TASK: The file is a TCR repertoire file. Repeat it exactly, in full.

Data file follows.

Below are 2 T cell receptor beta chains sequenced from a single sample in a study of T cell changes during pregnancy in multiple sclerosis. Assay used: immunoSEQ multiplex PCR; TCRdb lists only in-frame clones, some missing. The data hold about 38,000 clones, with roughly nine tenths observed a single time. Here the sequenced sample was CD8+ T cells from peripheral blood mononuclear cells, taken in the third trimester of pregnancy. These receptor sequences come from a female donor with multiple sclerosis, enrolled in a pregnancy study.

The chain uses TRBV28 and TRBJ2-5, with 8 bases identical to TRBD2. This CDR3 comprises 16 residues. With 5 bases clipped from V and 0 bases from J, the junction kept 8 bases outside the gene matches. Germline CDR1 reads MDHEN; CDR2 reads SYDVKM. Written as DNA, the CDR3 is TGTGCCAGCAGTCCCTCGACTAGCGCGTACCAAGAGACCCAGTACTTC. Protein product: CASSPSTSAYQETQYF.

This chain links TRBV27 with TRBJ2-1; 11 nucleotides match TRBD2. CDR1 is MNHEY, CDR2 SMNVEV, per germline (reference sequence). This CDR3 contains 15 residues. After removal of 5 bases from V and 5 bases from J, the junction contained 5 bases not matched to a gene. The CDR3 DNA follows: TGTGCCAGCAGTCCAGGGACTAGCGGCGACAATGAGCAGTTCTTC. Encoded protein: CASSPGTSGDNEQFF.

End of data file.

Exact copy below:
Below are 2 T cell receptor beta chains sequenced from a single sample in a study of T cell changes during pregnancy in multiple sclerosis. Assay used: immunoSEQ multiplex PCR; TCRdb lists only in-frame clones, some missing. The data hold about 38,000 clones, with roughly nine tenths observed a single time. Here the sequenced sample was CD8+ T cells from peripheral blood mononuclear cells, taken in the third trimester of pregnancy. These receptor sequences come from a female donor with multiple sclerosis, enrolled in a pregnancy study.

The chain uses TRBV28 and TRBJ2-5, with 8 bases identical to TRBD2. This CDR3 comprises 16 residues. With 5 bases clipped from V and 0 bases from J, the junction kept 8 bases outside the gene matches. Germline CDR1 reads MDHEN; CDR2 reads SYDVKM. Written as DNA, the CDR3 is TGTGCCAGCAGTCCCTCGACTAGCGCGTACCAAGAGACCCAGTACTTC. Protein product: CASSPSTSAYQETQYF.

This chain links TRBV27 with TRBJ2-1; 11 nucleotides match TRBD2. CDR1 is MNHEY, CDR2 SMNVEV, per germline (reference sequence). This CDR3 contains 15 residues. After removal of 5 bases from V and 5 bases from J, the junction contained 5 bases not matched to a gene. The CDR3 DNA follows: TGTGCCAGCAGTCCAGGGACTAGCGGCGACAATGAGCAGTTCTTC. Encoded protein: CASSPGTSGDNEQFF.